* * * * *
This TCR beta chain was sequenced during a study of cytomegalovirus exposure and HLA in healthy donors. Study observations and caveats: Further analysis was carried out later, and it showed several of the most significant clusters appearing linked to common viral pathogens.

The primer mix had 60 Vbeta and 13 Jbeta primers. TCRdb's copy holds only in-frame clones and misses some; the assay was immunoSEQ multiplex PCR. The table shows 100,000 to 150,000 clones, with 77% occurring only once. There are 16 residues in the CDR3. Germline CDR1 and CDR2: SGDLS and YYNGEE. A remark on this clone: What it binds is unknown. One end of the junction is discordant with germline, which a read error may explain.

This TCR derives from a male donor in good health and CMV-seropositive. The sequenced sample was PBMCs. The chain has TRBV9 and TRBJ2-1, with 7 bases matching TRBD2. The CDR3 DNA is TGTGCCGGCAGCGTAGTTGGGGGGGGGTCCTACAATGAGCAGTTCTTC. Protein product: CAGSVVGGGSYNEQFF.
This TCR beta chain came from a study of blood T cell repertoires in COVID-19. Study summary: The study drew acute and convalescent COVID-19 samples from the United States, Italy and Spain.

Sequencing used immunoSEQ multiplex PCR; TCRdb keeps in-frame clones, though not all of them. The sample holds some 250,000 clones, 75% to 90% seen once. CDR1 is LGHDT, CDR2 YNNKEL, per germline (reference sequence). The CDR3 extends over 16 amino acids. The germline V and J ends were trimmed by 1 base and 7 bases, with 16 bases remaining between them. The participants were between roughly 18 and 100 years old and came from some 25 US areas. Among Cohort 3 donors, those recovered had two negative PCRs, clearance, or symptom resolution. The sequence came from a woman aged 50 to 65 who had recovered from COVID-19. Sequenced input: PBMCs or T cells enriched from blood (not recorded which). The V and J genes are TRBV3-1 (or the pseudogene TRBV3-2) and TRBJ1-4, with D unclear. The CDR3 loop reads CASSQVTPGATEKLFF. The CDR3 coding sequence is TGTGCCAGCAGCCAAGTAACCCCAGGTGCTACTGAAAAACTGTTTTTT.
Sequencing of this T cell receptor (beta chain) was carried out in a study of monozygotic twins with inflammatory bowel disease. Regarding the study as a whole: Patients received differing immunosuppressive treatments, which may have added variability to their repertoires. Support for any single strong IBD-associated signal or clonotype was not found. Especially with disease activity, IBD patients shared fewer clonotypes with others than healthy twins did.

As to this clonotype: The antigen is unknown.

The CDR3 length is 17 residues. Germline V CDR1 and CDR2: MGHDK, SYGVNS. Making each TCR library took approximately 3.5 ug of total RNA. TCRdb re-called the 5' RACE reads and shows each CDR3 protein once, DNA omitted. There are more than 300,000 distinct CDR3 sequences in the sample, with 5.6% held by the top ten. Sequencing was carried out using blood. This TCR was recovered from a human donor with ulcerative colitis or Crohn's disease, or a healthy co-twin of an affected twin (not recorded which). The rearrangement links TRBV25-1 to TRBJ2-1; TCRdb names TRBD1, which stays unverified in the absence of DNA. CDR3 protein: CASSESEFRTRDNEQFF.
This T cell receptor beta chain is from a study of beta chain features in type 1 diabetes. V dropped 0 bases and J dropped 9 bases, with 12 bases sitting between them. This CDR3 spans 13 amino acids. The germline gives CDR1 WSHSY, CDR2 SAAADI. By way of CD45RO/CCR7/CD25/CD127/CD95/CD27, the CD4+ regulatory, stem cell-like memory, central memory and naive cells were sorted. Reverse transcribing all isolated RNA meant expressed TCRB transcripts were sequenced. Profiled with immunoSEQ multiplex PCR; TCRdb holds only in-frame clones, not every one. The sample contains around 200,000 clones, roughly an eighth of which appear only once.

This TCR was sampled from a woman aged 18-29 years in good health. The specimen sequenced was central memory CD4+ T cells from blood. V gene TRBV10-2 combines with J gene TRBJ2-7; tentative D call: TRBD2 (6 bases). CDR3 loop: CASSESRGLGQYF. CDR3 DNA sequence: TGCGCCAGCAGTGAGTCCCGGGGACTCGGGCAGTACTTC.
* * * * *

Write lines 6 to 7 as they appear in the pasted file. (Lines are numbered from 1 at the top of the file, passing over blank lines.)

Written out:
Sequencing of this T cell receptor (beta chain) was carried out in a study of monozygotic twins with inflammatory bowel disease. Regarding the study as a whole: Patients received differing immunosuppressive treatments, which may have added variability to their repertoires. Support for any single strong IBD-associated signal or clonotype was not found. Especially with disease activity, IBD patients shared fewer clonotypes with others than healthy twins did.

As to this clonotype: The antigen is unknown.